She is also a member of the NAACP and has volunteered for several organizations including Chesapeake Climate Action Network and the City of Hampton Clean City Commission. She currently is working towards a Master’s of Nonprofit Studies degree at the University of Richmond. Kendyl has received a National Hampton Alumni Association Outstanding Academic Achievement Award, a Proclamation from the City of Hampton, VA and also was declared a Young Futurist by theRoot.com. She is excited to be at the forefront of congregational organizing efforts taking place in Virginia around the issue of climate change which has far-reaching justice and moral implications.
Rev. M. Dele is a renaissance woman who has lived and worked on the prophetic edge of social change in California, Oklahoma, Washington D.C. and Virginia. She is a grandmother, theologian, and Climate Reality Leader who uses her skills as a permaculturist and contemplative to assist churches train the next generation of mission leaders in faith, ecology and policy. A storyteller and meditation teacher, her ministries have emphasized wholeness, spiritual disciplines, and cultural celebration for community empowerment. Dele’s faith response to climate change is that “redemption of the soil is inextricably linked to redemption of the soul.”
Dele received her M.Div from Howard University; B.A. from UC-Riverside. Her social justice response to climate change is rooting adaptation knowledge in communities most vulnerable with the least resources to bounce back. She issues a clarion call to faith communities to become hubs of sustainability, which solidify local food sovereignty and water security. She is ordained in the United Church of Christ with Baptist affiliations. She serves on the Earthcare Coalition-UN Decade of African Diaspora; as regional liaison for Green the Church; council member for the National Congress of Black American Indians. In 2009 Dele founded Nature’s Friends, a faith based permaculture institute, to train environmental stewards in underserved communities so that ALL may adapt to climate change. She is developing the Soil & Souls mission enterprise to train 300 climate mission leaders in Cuba and then dispatch them to communities in the U.S. that need the most assistance. Passionate about Creation Care, she spreads the “Gospel of the Garden”, encouraging people of all faiths to join in promoting the Universal Declaration of the Rights of Mother Earth.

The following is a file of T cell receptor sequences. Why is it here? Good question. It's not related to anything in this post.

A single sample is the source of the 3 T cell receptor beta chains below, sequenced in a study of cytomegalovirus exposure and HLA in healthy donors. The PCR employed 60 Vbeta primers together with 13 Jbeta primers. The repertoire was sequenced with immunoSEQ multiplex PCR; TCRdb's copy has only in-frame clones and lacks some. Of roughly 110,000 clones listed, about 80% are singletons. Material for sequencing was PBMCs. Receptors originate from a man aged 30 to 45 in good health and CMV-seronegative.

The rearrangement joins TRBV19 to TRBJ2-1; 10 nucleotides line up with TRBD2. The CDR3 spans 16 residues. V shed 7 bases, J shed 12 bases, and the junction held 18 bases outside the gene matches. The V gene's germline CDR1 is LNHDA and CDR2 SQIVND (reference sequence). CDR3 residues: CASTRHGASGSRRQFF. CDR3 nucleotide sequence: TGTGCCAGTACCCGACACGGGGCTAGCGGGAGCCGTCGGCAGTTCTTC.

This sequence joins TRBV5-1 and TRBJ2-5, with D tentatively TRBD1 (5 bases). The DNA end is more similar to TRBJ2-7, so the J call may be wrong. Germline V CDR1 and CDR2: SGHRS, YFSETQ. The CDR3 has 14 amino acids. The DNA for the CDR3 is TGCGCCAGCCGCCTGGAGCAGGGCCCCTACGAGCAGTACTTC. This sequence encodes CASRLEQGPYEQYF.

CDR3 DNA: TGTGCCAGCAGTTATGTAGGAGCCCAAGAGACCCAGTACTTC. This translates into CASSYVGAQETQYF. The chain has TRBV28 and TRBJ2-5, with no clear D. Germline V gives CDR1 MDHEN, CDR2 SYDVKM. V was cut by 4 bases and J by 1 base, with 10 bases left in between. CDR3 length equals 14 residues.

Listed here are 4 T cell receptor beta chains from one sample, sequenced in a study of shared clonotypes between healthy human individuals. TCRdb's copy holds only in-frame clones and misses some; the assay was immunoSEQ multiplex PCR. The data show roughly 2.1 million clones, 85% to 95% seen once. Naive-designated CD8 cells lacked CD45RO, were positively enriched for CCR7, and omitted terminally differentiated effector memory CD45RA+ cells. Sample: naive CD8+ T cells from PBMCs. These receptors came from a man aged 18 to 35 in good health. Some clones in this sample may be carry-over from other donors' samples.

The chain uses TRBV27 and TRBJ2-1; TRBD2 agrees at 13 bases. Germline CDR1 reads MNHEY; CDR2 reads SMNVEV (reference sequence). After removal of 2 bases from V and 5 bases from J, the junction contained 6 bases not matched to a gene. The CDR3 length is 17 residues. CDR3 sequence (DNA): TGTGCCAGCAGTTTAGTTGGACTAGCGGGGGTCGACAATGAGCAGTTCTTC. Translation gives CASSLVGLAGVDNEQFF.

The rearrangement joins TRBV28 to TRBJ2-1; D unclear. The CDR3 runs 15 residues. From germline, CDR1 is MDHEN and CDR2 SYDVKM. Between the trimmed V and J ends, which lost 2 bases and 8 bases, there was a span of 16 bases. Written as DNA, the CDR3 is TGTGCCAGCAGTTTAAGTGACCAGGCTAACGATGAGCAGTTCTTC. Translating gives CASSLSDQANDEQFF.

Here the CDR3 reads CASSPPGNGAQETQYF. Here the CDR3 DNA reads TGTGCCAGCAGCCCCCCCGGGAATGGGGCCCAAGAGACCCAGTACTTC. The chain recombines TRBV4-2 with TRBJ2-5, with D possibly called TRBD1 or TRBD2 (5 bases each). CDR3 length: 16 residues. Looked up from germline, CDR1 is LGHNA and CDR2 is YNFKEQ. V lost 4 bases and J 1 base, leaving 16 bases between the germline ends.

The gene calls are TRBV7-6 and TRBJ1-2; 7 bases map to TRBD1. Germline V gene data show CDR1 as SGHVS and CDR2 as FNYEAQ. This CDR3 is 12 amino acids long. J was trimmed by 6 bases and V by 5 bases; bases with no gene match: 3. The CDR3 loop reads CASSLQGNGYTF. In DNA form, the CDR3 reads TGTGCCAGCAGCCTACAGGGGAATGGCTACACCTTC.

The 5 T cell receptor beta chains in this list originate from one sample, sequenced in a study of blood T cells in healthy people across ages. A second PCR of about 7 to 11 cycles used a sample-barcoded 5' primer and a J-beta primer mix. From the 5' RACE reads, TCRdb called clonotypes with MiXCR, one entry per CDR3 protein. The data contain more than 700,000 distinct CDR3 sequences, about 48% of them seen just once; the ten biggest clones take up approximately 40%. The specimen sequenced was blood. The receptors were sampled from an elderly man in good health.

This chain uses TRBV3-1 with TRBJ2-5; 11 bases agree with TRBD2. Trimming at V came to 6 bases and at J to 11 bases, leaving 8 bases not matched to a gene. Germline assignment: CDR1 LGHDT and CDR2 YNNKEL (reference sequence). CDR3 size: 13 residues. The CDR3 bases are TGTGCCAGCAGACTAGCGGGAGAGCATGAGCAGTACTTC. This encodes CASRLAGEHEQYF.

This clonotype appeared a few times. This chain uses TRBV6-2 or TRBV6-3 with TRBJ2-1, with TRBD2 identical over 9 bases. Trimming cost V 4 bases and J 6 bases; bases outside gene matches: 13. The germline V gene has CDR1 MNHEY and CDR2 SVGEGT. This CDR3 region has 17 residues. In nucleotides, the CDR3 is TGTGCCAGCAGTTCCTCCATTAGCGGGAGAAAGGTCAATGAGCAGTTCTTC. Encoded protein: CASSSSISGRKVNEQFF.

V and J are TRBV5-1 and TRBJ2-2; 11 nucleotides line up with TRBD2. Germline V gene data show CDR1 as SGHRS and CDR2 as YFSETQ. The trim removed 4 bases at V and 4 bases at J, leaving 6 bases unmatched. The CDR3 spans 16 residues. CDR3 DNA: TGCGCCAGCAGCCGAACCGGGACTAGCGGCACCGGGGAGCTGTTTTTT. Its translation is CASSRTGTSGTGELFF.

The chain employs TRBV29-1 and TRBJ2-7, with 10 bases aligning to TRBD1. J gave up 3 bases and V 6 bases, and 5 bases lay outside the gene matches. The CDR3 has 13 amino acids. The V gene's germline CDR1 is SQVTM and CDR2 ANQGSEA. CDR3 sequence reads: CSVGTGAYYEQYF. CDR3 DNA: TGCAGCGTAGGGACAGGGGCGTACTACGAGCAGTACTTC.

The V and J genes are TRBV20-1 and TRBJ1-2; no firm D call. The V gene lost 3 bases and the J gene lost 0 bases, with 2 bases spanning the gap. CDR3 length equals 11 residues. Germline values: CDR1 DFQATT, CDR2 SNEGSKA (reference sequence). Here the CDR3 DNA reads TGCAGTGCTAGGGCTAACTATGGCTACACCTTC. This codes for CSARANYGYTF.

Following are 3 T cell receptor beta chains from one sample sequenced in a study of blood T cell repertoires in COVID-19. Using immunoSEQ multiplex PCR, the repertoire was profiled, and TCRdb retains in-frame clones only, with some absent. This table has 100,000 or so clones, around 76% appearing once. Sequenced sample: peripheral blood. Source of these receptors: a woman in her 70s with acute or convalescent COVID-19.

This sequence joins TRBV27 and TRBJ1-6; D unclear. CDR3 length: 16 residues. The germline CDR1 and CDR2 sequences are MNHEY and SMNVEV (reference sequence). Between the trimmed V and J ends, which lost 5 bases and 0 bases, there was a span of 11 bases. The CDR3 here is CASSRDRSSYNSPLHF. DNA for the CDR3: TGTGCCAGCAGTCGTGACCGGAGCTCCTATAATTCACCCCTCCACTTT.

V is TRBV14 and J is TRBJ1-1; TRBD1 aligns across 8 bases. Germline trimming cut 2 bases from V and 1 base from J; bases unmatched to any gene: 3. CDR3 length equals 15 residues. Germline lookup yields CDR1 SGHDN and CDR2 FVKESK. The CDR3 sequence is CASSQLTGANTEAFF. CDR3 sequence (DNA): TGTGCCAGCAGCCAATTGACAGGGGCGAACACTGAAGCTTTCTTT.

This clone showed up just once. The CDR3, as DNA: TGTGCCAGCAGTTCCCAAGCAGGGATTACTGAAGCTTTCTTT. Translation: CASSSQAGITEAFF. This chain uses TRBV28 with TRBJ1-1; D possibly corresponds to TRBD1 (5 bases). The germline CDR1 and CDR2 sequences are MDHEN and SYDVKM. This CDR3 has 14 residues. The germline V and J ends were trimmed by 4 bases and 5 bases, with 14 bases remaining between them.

Rev. Dr. Faith B. Harris is a minister, community organizer, and activist as well as adjunct faculty for The Samuel DeWitt Proctor School of Theology, Virginia Union University (STVU).
She teaches several courses for STVU’s Center for Lifelong Learning (Continuing Education) and in its Master of Divinity degree program among them are Systematic Theology and Creation Care, Grassroots Organizing, and the Church, and has taught other practical theology courses for STVU.
Dr. Harris volunteers for a number of interfaith and grassroots organizations among them, Organizing for Action and Virginia Interfaith Center for Public Policy. She is passionate about serving the faith community advocating for creation care and other justice issues to improve the quality of life and faith for all.